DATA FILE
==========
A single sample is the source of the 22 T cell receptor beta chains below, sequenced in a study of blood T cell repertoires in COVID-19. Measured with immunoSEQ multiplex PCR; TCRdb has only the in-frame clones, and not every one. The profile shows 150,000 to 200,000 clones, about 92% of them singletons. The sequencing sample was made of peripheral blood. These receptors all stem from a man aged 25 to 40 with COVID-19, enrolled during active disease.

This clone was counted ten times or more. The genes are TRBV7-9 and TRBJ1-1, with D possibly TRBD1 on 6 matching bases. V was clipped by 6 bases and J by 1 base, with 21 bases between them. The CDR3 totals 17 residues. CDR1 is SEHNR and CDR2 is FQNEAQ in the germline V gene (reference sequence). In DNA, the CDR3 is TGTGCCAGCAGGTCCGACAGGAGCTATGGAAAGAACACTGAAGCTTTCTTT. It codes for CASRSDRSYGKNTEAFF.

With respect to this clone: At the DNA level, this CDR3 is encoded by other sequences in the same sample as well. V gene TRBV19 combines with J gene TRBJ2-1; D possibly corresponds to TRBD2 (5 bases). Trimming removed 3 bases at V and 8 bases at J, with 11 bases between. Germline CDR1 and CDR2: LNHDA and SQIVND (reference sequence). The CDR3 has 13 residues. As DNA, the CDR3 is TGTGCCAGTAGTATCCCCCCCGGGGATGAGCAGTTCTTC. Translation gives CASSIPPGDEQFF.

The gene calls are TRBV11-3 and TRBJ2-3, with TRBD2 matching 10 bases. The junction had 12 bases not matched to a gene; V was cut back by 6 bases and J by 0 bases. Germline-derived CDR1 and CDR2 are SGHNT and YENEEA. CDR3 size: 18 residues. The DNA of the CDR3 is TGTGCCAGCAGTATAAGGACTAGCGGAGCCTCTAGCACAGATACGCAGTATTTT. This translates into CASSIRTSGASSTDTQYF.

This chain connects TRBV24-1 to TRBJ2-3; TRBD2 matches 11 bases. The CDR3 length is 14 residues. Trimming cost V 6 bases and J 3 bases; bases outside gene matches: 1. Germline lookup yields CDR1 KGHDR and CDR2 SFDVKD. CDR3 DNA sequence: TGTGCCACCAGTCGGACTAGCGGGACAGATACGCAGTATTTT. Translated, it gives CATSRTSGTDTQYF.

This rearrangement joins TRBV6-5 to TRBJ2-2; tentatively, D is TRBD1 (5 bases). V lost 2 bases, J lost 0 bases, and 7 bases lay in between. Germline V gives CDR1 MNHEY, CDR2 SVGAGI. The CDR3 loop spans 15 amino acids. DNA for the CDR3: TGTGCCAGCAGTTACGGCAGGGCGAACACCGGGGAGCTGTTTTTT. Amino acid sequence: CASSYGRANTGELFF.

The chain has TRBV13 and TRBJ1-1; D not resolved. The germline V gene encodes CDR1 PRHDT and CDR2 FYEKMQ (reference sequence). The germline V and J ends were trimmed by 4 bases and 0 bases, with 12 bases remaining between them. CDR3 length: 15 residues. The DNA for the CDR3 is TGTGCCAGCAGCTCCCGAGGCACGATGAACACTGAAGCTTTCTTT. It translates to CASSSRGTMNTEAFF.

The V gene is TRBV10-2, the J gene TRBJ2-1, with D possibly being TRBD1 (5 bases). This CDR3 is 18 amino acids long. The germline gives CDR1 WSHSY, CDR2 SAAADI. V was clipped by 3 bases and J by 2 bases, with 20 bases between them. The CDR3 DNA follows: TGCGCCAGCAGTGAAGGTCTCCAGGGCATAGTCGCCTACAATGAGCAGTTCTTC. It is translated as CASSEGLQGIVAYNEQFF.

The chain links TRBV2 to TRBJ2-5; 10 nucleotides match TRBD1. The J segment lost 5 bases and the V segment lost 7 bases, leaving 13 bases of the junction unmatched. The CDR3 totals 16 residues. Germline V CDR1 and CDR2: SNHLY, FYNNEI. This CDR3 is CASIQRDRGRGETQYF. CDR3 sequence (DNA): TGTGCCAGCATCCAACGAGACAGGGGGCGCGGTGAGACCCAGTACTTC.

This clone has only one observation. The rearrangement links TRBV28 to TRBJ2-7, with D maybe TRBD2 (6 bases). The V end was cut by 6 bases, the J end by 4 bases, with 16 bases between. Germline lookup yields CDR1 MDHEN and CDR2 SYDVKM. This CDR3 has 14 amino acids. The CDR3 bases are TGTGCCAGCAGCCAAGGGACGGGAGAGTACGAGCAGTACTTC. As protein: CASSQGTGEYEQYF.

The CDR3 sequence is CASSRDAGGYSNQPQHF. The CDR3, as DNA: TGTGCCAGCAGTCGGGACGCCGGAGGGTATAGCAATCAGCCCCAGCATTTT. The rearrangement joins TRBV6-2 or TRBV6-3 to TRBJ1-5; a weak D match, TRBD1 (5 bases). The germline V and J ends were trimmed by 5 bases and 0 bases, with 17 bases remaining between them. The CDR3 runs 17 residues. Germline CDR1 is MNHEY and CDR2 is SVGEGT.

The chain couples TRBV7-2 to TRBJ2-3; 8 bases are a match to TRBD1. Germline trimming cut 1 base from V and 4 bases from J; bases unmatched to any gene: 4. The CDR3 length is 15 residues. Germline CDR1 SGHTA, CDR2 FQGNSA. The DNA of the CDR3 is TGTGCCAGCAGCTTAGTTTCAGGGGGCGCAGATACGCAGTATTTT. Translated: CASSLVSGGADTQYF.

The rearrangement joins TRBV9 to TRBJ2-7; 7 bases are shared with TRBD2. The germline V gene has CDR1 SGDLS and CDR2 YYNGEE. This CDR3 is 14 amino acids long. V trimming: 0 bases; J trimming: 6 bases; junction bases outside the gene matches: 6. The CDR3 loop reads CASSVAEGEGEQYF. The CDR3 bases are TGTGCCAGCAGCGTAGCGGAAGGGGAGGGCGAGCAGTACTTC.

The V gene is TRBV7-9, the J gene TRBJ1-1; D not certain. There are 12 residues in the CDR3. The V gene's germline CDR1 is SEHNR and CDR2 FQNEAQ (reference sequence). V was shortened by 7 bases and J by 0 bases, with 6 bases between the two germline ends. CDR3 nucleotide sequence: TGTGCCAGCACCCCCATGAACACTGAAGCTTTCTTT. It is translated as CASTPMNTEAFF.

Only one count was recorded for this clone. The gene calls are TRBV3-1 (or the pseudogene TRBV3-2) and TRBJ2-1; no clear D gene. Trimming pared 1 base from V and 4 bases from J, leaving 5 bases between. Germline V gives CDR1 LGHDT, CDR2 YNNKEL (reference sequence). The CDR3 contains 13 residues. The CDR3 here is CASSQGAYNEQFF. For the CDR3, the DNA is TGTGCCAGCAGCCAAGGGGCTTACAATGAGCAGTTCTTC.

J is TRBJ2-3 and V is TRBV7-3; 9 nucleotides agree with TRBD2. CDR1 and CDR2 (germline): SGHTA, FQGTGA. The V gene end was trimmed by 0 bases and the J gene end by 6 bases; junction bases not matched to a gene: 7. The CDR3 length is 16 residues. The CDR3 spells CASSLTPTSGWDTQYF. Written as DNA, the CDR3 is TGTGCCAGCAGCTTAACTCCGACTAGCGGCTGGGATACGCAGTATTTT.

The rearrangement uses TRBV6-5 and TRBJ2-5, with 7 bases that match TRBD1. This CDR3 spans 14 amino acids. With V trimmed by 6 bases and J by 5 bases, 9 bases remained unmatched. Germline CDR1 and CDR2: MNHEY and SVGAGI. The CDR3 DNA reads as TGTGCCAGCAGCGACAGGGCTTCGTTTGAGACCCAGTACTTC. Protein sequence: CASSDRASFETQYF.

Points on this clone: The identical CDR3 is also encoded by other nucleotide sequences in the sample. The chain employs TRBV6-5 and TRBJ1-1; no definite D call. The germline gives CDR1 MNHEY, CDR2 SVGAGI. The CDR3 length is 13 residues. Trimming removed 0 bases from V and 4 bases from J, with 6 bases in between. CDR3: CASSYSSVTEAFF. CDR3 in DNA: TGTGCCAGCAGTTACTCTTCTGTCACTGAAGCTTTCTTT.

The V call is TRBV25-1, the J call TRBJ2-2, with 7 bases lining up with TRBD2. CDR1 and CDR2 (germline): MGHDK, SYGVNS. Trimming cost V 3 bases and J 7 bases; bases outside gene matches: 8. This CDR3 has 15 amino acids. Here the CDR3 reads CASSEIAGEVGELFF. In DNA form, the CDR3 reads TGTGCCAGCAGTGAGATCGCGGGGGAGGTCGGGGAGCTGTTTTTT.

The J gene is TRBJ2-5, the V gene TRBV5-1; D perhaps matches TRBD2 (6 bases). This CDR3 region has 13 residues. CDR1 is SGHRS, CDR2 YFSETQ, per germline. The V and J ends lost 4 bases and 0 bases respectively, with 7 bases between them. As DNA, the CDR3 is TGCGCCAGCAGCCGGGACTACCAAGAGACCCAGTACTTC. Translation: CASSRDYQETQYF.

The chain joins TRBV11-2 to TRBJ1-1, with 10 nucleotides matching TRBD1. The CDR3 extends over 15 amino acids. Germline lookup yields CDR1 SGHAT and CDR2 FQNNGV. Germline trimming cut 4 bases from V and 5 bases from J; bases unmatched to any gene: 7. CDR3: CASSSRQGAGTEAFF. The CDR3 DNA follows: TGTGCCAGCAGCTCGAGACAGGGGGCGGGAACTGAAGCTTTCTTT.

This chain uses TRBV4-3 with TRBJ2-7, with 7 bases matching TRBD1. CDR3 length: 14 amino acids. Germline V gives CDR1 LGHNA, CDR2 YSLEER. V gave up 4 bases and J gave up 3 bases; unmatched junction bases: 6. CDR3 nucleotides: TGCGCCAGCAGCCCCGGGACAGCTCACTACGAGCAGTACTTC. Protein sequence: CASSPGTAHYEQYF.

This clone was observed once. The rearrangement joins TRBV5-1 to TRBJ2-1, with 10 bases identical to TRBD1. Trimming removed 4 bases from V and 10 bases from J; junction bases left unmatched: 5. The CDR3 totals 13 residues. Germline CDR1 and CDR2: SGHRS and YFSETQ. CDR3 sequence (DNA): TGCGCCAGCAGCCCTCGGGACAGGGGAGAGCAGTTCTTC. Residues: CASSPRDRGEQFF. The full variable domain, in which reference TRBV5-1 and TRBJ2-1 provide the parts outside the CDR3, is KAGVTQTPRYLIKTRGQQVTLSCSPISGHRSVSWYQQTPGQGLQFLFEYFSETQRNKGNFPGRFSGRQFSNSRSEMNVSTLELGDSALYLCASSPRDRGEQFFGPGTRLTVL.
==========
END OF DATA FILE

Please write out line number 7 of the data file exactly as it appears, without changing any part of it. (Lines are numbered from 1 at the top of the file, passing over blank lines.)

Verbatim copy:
The chain has TRBV13 and TRBJ1-1; D not resolved. The germline V gene encodes CDR1 PRHDT and CDR2 FYEKMQ (reference sequence). The germline V and J ends were trimmed by 4 bases and 0 bases, with 12 bases remaining between them. CDR3 length: 15 residues. The DNA for the CDR3 is TGTGCCAGCAGCTCCCGAGGCACGATGAACACTGAAGCTTTCTTT. It translates to CASSSRGTMNTEAFF.